Jun 7, 2013
The Evolution of Social Media
The rapid evolution of social media is nothing short of breathtaking. It may be difficult to believe that it is only as recently as four years ago that social networking really began to enter the mainstream. Described by Mashable as, “one of the most powerful vehicles for change the world has ever seen,” only the innovative few could have envisaged the rapid and unstoppable evolution of social media.
A lot has changed over the last decade or so. More people rely on their tablets and smartphone’s not only to connect with their friends and families, but also to keep up to date on the latest breaking news. People don’t have to read a newspaper to find out what’s going on these days. They don’t have to watch the ten o’clock news to find out about some major world event that happened at seven o’clock. They can find out, instantaneously, via social media and online networking using these gadgets and devices.
The phenomenal rate of the evolution of social media has not only helped to bring the world closer but it also does it in real time.
Let’s have a look at a brief timeline of the internet and the evolution of social media within it. We’ll start at the year,
2000 – Y2K. . . alright, it wasn’t the beginning of social media, but it was pretty close. Friends Reunited had been launched in the UK the previous year and began to get noticed as a way of getting into contact with old school pals. By Y2K there were more than seventy million worldwide computers connected online.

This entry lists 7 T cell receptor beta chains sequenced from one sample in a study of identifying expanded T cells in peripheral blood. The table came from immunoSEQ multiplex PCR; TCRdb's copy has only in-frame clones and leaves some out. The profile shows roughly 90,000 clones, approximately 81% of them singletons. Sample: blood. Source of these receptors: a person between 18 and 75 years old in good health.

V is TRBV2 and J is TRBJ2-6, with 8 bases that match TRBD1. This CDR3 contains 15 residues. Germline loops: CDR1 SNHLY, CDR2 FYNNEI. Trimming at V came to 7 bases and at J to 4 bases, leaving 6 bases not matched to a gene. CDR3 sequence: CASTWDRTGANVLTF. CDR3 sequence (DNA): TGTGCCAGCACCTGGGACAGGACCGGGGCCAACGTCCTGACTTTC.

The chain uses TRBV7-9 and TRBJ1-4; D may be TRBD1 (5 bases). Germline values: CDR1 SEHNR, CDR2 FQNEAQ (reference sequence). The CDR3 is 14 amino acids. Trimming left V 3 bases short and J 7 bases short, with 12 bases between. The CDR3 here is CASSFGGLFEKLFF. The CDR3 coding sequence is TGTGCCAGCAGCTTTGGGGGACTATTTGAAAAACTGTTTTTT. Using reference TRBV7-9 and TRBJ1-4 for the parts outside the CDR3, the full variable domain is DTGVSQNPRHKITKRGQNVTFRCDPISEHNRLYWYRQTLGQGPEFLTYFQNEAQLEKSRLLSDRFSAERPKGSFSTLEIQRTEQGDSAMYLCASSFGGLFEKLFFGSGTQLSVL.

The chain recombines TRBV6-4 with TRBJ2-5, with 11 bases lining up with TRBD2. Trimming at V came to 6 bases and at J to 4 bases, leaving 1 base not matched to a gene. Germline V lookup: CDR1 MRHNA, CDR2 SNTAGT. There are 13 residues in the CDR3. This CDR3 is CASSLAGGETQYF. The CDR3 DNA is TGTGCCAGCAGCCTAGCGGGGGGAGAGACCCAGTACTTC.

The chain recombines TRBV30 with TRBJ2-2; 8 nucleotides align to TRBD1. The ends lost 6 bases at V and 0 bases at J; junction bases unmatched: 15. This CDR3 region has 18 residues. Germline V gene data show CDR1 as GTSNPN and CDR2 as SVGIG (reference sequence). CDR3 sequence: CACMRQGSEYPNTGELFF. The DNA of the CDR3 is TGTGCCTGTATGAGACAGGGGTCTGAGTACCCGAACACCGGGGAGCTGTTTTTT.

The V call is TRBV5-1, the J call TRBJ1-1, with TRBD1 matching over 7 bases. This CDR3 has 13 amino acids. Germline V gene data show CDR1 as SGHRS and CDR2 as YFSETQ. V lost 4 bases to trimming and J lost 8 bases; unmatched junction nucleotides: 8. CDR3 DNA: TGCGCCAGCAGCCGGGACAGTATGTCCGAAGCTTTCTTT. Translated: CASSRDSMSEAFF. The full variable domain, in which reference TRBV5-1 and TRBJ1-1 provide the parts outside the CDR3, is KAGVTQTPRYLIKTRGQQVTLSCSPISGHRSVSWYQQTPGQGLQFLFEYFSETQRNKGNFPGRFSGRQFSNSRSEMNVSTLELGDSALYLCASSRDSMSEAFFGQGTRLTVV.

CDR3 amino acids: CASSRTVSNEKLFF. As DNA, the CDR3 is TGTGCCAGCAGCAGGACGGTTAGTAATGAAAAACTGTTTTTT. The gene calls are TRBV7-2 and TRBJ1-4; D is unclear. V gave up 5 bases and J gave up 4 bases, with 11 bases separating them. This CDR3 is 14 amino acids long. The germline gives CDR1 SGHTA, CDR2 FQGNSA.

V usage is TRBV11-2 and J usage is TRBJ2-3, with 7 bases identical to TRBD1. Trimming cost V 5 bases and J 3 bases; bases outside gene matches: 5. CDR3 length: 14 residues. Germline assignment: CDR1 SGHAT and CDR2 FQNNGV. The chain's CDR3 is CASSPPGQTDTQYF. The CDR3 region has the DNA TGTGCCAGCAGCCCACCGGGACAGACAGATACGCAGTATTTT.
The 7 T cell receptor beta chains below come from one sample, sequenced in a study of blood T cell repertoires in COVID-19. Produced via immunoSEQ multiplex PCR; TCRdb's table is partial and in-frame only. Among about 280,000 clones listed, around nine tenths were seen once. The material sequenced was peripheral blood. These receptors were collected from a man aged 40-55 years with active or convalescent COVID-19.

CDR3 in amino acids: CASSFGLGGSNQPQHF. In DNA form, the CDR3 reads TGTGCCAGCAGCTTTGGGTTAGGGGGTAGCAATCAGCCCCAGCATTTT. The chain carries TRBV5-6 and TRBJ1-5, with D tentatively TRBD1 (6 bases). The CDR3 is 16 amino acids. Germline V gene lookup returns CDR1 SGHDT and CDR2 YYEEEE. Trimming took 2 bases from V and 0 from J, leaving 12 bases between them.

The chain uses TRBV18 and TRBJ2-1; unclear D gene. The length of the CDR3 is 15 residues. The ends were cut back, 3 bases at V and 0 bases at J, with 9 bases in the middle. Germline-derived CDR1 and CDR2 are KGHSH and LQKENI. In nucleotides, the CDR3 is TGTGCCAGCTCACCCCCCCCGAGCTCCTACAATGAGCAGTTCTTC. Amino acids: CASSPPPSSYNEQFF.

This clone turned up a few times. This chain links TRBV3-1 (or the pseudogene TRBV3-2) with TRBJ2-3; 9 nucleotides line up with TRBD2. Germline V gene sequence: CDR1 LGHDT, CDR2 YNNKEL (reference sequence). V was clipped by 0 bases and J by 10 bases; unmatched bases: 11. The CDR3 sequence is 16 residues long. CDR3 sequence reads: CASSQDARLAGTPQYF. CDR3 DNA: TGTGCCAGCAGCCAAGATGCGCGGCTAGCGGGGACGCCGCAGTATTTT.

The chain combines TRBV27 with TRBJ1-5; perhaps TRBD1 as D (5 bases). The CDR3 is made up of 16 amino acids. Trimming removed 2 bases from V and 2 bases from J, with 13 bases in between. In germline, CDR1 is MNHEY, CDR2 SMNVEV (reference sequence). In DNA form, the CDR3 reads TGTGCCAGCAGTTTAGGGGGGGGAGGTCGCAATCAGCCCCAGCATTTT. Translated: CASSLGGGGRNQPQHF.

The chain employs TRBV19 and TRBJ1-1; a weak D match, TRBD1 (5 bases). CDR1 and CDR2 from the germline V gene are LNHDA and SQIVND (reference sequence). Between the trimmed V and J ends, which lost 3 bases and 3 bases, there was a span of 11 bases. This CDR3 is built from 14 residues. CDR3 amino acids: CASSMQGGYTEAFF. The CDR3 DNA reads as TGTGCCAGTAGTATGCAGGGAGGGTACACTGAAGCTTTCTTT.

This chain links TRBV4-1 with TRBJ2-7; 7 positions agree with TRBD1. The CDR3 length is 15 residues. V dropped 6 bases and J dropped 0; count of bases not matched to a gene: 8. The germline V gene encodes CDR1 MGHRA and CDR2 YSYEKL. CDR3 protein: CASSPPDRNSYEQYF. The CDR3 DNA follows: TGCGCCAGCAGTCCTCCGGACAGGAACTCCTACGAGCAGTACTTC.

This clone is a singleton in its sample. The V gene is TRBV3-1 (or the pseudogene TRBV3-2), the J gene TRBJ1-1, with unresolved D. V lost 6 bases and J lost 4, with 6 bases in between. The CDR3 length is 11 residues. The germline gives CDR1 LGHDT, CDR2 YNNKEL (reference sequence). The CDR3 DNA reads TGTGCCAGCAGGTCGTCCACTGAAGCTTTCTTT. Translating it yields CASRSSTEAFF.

2003 – Saw the birth of such social media sites as LinkedIn–a social networking platform for professionals, MySpace was launched, too. By now there were more than three billion web pages (that’s a lot of zeroes!).
2004 – The arrival of Facebook, which began for Harvard College students. FlickR, the extremely popular website for image hosting, also started up in 2004.
2005 – A new version of Facebook was launched, aimed at high school students. YouTube arrived on the scene, and the web had expanded to more than eight billion pages.
2006 – Twitter arrived with the notion that you could get your tweets across in 140 characters or less. By this time, there were more than 25 billion web pages.
2009 – A quarter of the population of the Earth is estimated to be online.
2010 – Facebook users reached 400 million.
2011 – Make that 550 million for Facebook, plus 65 million Twitter tweets, and a couple billion videos viewed on YouTube each day.
2012 – The rapid evolution of social media shows no signs of stopping or slowing down. With one billion users on Facebook, alone, and advertisers actively enhancing their brand visibility using social “likes,” who knows where it will all end?